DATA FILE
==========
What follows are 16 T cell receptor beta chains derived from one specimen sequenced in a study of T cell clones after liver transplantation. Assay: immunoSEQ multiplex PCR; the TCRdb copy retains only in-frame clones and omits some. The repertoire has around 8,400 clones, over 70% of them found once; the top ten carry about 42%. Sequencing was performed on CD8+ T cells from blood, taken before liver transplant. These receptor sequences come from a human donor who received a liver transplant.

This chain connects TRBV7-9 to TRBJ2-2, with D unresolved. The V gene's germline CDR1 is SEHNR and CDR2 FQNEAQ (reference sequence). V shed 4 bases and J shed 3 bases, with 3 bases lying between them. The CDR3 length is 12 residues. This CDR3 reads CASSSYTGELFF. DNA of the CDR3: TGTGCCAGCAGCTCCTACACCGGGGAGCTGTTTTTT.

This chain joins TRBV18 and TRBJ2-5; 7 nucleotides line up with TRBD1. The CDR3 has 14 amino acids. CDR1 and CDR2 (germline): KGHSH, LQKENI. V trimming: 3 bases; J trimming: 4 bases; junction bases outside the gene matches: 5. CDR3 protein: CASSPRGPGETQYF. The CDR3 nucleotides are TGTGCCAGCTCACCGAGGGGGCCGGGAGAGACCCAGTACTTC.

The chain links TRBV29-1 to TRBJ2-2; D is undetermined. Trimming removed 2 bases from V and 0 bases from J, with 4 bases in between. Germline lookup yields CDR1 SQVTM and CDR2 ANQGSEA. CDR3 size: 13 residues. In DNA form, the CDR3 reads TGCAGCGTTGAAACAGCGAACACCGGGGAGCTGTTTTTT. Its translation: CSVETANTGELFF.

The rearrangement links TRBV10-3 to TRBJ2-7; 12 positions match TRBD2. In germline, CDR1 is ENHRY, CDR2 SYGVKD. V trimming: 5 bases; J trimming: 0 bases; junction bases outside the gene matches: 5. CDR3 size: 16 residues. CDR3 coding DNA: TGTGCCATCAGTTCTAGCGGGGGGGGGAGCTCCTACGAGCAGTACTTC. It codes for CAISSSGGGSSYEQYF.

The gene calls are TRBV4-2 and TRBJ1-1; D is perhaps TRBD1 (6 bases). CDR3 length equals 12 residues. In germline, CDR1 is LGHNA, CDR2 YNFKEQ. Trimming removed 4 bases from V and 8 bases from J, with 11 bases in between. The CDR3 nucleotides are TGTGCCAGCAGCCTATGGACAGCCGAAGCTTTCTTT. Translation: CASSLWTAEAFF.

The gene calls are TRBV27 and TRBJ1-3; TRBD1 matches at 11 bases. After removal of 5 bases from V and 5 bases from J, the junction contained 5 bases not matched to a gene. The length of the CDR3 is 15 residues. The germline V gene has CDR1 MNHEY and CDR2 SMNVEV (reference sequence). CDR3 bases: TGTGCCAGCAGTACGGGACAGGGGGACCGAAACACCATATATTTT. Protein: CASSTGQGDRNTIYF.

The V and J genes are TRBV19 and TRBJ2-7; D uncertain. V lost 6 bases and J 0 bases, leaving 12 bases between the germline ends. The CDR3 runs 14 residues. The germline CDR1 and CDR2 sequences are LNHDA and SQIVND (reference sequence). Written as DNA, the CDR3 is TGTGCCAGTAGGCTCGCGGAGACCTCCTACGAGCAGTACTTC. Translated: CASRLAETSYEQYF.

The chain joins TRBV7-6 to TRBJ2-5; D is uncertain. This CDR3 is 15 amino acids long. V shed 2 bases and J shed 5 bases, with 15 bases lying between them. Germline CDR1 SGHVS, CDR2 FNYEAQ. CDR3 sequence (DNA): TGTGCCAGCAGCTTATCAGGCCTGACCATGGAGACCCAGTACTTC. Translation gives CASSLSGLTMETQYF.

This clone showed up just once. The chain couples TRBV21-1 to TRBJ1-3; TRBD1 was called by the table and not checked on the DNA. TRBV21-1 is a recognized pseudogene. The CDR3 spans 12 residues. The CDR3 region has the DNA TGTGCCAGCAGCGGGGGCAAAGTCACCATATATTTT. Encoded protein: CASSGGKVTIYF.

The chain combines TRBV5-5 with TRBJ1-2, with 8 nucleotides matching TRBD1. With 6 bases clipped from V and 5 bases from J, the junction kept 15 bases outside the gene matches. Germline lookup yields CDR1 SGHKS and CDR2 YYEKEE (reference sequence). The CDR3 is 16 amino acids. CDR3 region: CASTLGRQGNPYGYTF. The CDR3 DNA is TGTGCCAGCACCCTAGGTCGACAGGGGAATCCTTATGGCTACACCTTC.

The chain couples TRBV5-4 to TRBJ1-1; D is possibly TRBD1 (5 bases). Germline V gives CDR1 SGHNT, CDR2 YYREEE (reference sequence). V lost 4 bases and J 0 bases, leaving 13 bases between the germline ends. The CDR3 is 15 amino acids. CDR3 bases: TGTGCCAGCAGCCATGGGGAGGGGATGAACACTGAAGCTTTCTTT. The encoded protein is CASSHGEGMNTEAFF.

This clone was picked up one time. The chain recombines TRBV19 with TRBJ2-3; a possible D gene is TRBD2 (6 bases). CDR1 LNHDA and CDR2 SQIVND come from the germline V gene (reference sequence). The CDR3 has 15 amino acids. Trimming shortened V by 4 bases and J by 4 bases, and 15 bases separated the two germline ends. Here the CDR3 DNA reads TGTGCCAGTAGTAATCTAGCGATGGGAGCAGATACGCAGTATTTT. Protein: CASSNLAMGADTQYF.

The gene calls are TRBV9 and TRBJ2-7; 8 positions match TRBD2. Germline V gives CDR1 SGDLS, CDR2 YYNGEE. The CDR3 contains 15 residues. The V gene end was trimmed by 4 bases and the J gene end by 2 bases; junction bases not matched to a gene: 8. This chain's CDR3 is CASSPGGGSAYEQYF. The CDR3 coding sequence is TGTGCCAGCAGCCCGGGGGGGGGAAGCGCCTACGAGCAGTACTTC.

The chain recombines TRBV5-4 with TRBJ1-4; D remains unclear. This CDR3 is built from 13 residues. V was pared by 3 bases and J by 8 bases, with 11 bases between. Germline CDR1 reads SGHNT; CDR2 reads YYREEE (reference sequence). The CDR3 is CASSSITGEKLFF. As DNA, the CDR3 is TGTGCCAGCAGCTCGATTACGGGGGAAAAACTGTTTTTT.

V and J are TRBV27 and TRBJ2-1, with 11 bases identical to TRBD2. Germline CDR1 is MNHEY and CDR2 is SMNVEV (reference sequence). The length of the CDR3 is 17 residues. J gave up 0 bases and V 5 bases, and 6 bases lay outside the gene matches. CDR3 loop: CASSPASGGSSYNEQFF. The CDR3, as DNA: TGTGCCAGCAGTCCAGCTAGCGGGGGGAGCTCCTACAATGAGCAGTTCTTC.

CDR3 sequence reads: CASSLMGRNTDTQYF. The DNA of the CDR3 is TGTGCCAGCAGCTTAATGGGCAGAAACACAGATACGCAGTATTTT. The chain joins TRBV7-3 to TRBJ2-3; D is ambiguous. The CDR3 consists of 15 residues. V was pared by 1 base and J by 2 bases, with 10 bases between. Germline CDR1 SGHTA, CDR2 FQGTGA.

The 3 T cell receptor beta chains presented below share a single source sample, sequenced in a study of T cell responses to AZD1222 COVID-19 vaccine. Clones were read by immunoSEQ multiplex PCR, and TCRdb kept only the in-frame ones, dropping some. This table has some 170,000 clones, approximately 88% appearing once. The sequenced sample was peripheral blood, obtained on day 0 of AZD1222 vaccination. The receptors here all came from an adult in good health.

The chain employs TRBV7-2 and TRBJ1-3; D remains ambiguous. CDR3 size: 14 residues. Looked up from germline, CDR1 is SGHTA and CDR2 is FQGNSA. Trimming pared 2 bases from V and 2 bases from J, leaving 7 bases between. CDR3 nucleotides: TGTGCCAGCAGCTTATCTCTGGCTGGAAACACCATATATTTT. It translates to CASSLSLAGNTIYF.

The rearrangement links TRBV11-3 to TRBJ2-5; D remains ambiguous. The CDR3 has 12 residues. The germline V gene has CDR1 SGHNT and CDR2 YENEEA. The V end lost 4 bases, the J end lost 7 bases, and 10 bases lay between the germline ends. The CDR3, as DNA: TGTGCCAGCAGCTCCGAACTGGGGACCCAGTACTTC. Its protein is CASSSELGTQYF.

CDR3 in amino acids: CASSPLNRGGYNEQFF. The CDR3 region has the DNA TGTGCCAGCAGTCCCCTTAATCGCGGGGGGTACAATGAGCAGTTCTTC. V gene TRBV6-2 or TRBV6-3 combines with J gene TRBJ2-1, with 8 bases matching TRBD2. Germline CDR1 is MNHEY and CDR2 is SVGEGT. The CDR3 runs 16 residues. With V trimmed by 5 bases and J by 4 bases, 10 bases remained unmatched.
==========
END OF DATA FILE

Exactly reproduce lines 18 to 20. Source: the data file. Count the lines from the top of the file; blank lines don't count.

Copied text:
The 3 T cell receptor beta chains presented below share a single source sample, sequenced in a study of T cell responses to AZD1222 COVID-19 vaccine. Clones were read by immunoSEQ multiplex PCR, and TCRdb kept only the in-frame ones, dropping some. This table has some 170,000 clones, approximately 88% appearing once. The sequenced sample was peripheral blood, obtained on day 0 of AZD1222 vaccination. The receptors here all came from an adult in good health.

The chain employs TRBV7-2 and TRBJ1-3; D remains ambiguous. CDR3 size: 14 residues. Looked up from germline, CDR1 is SGHTA and CDR2 is FQGNSA. Trimming pared 2 bases from V and 2 bases from J, leaving 7 bases between. CDR3 nucleotides: TGTGCCAGCAGCTTATCTCTGGCTGGAAACACCATATATTTT. It translates to CASSLSLAGNTIYF.

The rearrangement links TRBV11-3 to TRBJ2-5; D remains ambiguous. The CDR3 has 12 residues. The germline V gene has CDR1 SGHNT and CDR2 YENEEA. The V end lost 4 bases, the J end lost 7 bases, and 10 bases lay between the germline ends. The CDR3, as DNA: TGTGCCAGCAGCTCCGAACTGGGGACCCAGTACTTC. Its protein is CASSSELGTQYF.